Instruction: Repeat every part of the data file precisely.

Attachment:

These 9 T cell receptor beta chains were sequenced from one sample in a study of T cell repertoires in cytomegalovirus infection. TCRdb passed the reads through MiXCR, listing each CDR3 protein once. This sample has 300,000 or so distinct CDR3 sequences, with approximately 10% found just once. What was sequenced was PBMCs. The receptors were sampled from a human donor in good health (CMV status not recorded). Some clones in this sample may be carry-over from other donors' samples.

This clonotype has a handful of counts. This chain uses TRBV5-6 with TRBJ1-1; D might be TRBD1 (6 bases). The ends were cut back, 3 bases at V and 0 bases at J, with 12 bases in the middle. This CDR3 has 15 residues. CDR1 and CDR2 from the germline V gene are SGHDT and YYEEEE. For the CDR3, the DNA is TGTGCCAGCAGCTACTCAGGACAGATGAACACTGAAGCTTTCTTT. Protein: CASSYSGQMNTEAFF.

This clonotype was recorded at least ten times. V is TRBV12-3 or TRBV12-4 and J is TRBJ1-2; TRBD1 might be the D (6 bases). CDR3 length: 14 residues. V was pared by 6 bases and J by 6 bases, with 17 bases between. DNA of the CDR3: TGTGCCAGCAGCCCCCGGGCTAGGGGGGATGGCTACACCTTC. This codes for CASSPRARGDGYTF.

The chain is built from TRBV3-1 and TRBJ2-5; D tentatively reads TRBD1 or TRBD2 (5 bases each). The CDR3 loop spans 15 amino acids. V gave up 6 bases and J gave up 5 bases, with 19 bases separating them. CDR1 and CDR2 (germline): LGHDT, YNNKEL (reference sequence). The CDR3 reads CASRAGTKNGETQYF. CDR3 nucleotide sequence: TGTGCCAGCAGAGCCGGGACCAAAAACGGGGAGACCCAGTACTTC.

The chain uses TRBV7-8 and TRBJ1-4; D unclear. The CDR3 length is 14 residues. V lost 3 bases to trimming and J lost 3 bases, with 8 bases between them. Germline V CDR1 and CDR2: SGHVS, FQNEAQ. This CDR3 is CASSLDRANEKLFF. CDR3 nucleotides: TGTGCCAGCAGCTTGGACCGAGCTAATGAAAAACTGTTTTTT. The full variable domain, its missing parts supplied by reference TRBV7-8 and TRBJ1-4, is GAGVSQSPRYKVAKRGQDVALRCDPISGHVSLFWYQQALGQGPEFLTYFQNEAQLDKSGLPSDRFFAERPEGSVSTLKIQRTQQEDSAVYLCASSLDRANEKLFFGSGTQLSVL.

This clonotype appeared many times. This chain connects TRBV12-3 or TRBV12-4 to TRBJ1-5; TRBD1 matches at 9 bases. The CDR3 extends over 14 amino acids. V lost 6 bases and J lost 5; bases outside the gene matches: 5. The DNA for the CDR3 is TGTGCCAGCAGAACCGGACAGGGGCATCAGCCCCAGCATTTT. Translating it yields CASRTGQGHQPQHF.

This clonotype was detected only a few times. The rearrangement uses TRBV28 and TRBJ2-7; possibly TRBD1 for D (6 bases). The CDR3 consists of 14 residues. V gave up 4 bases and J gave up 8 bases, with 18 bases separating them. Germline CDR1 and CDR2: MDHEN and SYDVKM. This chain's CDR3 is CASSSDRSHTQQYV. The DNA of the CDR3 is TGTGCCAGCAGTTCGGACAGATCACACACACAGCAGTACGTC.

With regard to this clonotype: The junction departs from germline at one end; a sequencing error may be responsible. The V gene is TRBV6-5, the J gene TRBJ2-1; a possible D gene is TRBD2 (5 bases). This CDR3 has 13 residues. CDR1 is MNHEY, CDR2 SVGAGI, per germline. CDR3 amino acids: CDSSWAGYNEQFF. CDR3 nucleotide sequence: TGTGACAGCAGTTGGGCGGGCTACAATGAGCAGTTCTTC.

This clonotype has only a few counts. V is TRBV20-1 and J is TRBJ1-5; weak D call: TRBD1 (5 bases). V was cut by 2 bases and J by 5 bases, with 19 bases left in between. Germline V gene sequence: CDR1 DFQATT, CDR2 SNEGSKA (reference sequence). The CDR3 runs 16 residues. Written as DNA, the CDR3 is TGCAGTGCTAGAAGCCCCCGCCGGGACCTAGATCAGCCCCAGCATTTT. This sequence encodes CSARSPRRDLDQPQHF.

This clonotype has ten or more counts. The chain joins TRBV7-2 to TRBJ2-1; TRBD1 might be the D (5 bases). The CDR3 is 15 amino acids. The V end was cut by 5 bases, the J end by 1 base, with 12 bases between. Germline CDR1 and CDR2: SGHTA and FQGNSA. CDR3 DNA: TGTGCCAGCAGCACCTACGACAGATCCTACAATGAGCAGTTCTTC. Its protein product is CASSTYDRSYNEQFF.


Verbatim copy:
These 9 T cell receptor beta chains were sequenced from one sample in a study of T cell repertoires in cytomegalovirus infection. TCRdb passed the reads through MiXCR, listing each CDR3 protein once. This sample has 300,000 or so distinct CDR3 sequences, with approximately 10% found just once. What was sequenced was PBMCs. The receptors were sampled from a human donor in good health (CMV status not recorded). Some clones in this sample may be carry-over from other donors' samples.

This clonotype has a handful of counts. This chain uses TRBV5-6 with TRBJ1-1; D might be TRBD1 (6 bases). The ends were cut back, 3 bases at V and 0 bases at J, with 12 bases in the middle. This CDR3 has 15 residues. CDR1 and CDR2 from the germline V gene are SGHDT and YYEEEE. For the CDR3, the DNA is TGTGCCAGCAGCTACTCAGGACAGATGAACACTGAAGCTTTCTTT. Protein: CASSYSGQMNTEAFF.

This clonotype was recorded at least ten times. V is TRBV12-3 or TRBV12-4 and J is TRBJ1-2; TRBD1 might be the D (6 bases). CDR3 length: 14 residues. V was pared by 6 bases and J by 6 bases, with 17 bases between. DNA of the CDR3: TGTGCCAGCAGCCCCCGGGCTAGGGGGGATGGCTACACCTTC. This codes for CASSPRARGDGYTF.

The chain is built from TRBV3-1 and TRBJ2-5; D tentatively reads TRBD1 or TRBD2 (5 bases each). The CDR3 loop spans 15 amino acids. V gave up 6 bases and J gave up 5 bases, with 19 bases separating them. CDR1 and CDR2 (germline): LGHDT, YNNKEL (reference sequence). The CDR3 reads CASRAGTKNGETQYF. CDR3 nucleotide sequence: TGTGCCAGCAGAGCCGGGACCAAAAACGGGGAGACCCAGTACTTC.

The chain uses TRBV7-8 and TRBJ1-4; D unclear. The CDR3 length is 14 residues. V lost 3 bases to trimming and J lost 3 bases, with 8 bases between them. Germline V CDR1 and CDR2: SGHVS, FQNEAQ. This CDR3 is CASSLDRANEKLFF. CDR3 nucleotides: TGTGCCAGCAGCTTGGACCGAGCTAATGAAAAACTGTTTTTT. The full variable domain, its missing parts supplied by reference TRBV7-8 and TRBJ1-4, is GAGVSQSPRYKVAKRGQDVALRCDPISGHVSLFWYQQALGQGPEFLTYFQNEAQLDKSGLPSDRFFAERPEGSVSTLKIQRTQQEDSAVYLCASSLDRANEKLFFGSGTQLSVL.

This clonotype appeared many times. This chain connects TRBV12-3 or TRBV12-4 to TRBJ1-5; TRBD1 matches at 9 bases. The CDR3 extends over 14 amino acids. V lost 6 bases and J lost 5; bases outside the gene matches: 5. The DNA for the CDR3 is TGTGCCAGCAGAACCGGACAGGGGCATCAGCCCCAGCATTTT. Translating it yields CASRTGQGHQPQHF.

This clonotype was detected only a few times. The rearrangement uses TRBV28 and TRBJ2-7; possibly TRBD1 for D (6 bases). The CDR3 consists of 14 residues. V gave up 4 bases and J gave up 8 bases, with 18 bases separating them. Germline CDR1 and CDR2: MDHEN and SYDVKM. This chain's CDR3 is CASSSDRSHTQQYV. The DNA of the CDR3 is TGTGCCAGCAGTTCGGACAGATCACACACACAGCAGTACGTC.

With regard to this clonotype: The junction departs from germline at one end; a sequencing error may be responsible. The V gene is TRBV6-5, the J gene TRBJ2-1; a possible D gene is TRBD2 (5 bases). This CDR3 has 13 residues. CDR1 is MNHEY, CDR2 SVGAGI, per germline. CDR3 amino acids: CDSSWAGYNEQFF. CDR3 nucleotide sequence: TGTGACAGCAGTTGGGCGGGCTACAATGAGCAGTTCTTC.

This clonotype has only a few counts. V is TRBV20-1 and J is TRBJ1-5; weak D call: TRBD1 (5 bases). V was cut by 2 bases and J by 5 bases, with 19 bases left in between. Germline V gene sequence: CDR1 DFQATT, CDR2 SNEGSKA (reference sequence). The CDR3 runs 16 residues. Written as DNA, the CDR3 is TGCAGTGCTAGAAGCCCCCGCCGGGACCTAGATCAGCCCCAGCATTTT. This sequence encodes CSARSPRRDLDQPQHF.

This clonotype has ten or more counts. The chain joins TRBV7-2 to TRBJ2-1; TRBD1 might be the D (5 bases). The CDR3 is 15 amino acids. The V end was cut by 5 bases, the J end by 1 base, with 12 bases between. Germline CDR1 and CDR2: SGHTA and FQGNSA. CDR3 DNA: TGTGCCAGCAGCACCTACGACAGATCCTACAATGAGCAGTTCTTC. Its protein product is CASSTYDRSYNEQFF.